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Eskimo children enjoy ‘Arctic Edge’ adventure

KIANA, Alaska (BP)–You can’t drive to Kiana — there’s no road. The only ways in and out of this small Alaskan community in the Arctic Circle are by small charter plane, boat, four-wheeler or snowmobile. But for this one time, in the summer of 2006, more than a million people will visit. Vacation Bible School has put Kiana on the map.

In this year’s VBS –- “Arctic Edge: Where Adventure Meets Courage” by LifeWay Christian Resources of the Southern Baptist Convention — daily excursions start from Big Bear Lodge and have children hiking across the tundra, exploring the seascape by kayak and skimming the backcountry in a floatplane. Based on Joshua 1:9, Arctic Edge helps children find the courage for following Jesus in everyday challenges as they learn that God is always with them.

Even Eskimo children who live above the Arctic Circle in Kiana had a great time with this year’s Vacation Bible School’s theme.

“Bible school is sort of about us,” said J.K., 11. “That is so cool!”

John and Kim Piepmeier, who lead the small mission church in Kiana as Mission Service Corps volunteers with the North American Mission Board, were featured on day three of the VBS missions video. They have ministered in the village of 375 people for seven years.

A team of eight adventurous souls from east Texas trekked up north to join the Piepmeiers in sharing God’s love with the children, youth and adults at VBS. They came at their own expense and brought or shipped everything they’d need — food, supplies, even their beds.


Unlike Vacation Bible School in Texas or anywhere else, the first day of VBS in Kiana in the waning days of June began in the snow, as did the second day and the third day. The children wore coats and boots not to emphasize the Arctic Edge theme, but to stay warm.

While the Texas volunteers came with years of VBS work under their belts, VBS in the snow was a new experience for every one of them. But this was Alaska, so it never occurred to anyone in Kiana that VBS would be cancelled. The children showed up right on time, coming on four-wheelers, bikes and booted feet, happy to have something fun to do.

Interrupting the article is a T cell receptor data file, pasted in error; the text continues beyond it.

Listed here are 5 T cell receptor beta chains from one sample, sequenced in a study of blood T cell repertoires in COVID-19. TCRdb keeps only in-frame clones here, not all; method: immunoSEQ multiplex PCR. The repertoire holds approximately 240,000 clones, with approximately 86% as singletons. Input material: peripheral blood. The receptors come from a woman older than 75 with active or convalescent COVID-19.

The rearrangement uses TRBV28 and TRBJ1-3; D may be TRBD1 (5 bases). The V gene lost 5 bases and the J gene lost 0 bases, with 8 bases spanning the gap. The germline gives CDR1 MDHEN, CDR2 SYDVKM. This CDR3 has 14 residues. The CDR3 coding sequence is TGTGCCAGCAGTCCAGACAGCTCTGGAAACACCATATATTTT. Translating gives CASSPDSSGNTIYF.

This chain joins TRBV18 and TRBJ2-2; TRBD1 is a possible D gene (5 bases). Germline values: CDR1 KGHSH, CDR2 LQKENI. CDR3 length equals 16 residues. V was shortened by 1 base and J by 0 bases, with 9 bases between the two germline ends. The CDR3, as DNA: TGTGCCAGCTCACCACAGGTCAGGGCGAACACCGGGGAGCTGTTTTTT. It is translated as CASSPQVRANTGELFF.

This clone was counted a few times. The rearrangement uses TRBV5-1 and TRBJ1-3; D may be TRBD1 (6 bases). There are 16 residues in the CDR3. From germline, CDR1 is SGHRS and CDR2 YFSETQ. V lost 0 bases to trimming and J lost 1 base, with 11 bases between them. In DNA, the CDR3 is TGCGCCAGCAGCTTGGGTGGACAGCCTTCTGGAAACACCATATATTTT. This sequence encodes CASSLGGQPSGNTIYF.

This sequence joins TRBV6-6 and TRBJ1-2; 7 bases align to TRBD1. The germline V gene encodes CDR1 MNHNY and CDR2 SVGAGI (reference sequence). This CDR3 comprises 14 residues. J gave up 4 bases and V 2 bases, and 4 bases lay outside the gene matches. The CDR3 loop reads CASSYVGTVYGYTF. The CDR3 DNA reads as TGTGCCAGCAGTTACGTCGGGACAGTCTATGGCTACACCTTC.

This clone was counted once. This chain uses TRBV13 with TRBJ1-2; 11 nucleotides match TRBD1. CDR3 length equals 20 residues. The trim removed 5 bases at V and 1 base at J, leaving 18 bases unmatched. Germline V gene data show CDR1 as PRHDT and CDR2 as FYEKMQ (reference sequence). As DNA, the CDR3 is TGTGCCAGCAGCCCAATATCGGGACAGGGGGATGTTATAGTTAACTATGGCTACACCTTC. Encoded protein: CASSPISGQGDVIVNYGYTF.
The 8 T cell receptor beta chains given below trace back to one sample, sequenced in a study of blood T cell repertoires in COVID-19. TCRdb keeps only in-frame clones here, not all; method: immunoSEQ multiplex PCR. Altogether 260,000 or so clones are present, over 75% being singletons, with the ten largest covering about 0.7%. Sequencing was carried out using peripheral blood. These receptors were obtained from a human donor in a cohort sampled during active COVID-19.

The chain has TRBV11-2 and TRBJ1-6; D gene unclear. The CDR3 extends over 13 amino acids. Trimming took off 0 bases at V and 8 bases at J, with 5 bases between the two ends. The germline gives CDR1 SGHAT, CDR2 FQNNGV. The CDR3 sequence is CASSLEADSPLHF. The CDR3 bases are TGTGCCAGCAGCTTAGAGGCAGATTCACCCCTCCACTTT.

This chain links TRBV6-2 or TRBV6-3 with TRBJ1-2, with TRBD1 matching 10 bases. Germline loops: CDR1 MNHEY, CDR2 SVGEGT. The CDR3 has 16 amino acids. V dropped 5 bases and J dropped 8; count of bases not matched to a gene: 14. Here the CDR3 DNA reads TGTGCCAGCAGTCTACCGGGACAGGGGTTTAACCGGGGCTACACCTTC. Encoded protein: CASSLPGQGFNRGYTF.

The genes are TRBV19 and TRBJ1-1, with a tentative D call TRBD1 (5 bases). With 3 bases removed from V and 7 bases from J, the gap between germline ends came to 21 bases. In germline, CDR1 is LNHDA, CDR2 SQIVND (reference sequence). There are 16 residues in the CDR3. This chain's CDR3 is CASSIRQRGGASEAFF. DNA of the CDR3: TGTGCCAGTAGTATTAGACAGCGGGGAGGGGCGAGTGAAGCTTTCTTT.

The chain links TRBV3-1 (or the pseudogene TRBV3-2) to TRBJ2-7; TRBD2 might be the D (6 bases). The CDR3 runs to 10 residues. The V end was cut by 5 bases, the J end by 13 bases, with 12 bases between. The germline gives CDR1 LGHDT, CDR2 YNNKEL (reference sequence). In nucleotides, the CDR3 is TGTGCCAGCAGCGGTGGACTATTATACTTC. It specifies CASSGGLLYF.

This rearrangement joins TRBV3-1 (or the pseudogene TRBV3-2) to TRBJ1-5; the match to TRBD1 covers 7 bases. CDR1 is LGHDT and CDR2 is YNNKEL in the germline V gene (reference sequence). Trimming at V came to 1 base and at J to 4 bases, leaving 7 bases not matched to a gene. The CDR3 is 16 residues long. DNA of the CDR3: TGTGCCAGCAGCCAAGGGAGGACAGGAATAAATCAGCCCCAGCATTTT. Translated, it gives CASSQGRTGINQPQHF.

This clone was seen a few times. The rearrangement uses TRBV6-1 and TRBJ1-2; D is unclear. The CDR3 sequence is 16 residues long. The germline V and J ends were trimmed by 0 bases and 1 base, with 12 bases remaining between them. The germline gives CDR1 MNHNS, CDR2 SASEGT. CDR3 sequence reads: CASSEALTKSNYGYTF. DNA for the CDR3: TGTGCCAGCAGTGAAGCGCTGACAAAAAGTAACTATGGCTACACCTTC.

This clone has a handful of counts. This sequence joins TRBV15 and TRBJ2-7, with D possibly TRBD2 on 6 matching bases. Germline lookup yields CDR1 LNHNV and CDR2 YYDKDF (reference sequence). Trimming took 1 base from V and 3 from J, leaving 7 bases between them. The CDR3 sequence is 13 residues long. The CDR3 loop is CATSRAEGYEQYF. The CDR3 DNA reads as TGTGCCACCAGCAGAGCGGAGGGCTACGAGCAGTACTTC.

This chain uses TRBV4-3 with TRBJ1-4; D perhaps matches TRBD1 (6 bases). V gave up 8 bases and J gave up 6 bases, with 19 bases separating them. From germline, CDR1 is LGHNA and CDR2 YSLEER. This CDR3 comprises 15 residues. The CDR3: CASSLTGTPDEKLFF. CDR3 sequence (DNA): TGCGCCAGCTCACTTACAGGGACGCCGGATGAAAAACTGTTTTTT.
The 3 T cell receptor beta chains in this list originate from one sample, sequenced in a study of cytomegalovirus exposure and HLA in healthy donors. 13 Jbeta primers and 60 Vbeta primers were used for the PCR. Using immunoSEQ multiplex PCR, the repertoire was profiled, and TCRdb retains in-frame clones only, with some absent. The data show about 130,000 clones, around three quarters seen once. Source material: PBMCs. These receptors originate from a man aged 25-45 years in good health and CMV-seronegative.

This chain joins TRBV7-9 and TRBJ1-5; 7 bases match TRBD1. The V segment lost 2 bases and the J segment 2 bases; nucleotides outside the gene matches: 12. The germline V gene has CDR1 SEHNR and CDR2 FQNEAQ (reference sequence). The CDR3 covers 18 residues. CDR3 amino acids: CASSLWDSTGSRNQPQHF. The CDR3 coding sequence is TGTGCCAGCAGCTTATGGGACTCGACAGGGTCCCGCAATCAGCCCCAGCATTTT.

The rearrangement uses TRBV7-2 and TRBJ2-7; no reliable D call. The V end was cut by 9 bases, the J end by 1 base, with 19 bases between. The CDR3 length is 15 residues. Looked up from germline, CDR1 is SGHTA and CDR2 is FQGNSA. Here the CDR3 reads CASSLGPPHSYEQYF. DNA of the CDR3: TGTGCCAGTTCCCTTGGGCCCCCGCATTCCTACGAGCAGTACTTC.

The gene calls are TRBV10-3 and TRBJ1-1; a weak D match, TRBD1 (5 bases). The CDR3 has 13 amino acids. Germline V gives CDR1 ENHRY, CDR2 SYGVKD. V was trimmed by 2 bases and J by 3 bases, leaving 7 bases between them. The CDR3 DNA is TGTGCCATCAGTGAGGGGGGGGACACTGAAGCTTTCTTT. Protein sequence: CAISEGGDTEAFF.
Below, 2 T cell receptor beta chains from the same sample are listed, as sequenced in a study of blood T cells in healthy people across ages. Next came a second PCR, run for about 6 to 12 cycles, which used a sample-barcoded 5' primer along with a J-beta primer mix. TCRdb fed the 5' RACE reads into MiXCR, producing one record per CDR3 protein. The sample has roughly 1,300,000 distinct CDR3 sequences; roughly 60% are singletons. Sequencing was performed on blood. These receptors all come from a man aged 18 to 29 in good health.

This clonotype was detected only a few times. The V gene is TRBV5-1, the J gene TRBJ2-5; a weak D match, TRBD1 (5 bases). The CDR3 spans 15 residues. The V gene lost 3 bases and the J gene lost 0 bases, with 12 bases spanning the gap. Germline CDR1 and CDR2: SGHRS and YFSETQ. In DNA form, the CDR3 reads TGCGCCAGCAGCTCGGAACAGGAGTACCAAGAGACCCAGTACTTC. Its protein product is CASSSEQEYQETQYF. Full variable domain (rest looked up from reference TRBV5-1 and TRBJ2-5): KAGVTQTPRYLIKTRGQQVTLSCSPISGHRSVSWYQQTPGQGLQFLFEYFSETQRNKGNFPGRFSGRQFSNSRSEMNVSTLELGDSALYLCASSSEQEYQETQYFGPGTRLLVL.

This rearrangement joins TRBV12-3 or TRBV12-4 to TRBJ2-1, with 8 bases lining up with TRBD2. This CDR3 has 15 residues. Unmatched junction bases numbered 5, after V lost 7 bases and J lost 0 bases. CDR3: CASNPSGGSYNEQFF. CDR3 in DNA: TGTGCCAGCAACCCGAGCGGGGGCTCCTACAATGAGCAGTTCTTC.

Two tents set up outside the church held classes and crafts. After two days of snow, however, it was not the cold that sent the children indoors, but the mud.

So, some of the older children had Bible study around the table inside the Piepmeiers’ house. Some of the craft activities were changed to less messy projects since the children had to work on the church’s carpet. “We’ll do whatever we need to do,” volunteer Susan Smith said. “Our saying is ‘be flexible.’”

After plans had changed for about the tenth time that day, volunteer Jan Ouzts laughed when she was caught talking to herself, “Go with the flow. Go with the flow.”


While many churches have their VBS in the morning, Kiana hosted theirs from 2-5 p.m. for the children and from 8-11 p.m. for the youth and adults. That’s probably later than most churches, but when the sun never sets, midnight or noon is about the same.

Lee Moore, volunteer youth leader for the VBS, took advantage of the never-ending day, walking down to the village to visit each evening after he taught VBS and playing ball with teenagers in town until about 3 a.m.

On the day the Piepmeiers would be featured on the missions video, the children had been told something special was coming up. So when they saw Pastor John and Kim appear on the screen, they laughed and clapped. When they saw Kiana, their own village, they were doubly excited.

When Irving, 11, heard that millions of people around the country and the world would see the video segment about Kiana this summer, he said, “Are you kidding me? That’s cool!”

“Anywhere you go in the world, children are basically the same,” said Ouzts, who last year did VBS in the Ukraine and at her home church in Texas. “Some are well-behaved, some aren’t. Some pay attention, others don’t. But they all love doing activities, having people love them and hearing that Jesus loves them.

“During the Bible study time, I thought the children weren’t paying attention,” Ouzts continued, “but when I reviewed the lesson with them, they knew everything we’d talked about. They repeated the stories to me almost word for word. They were so smart.”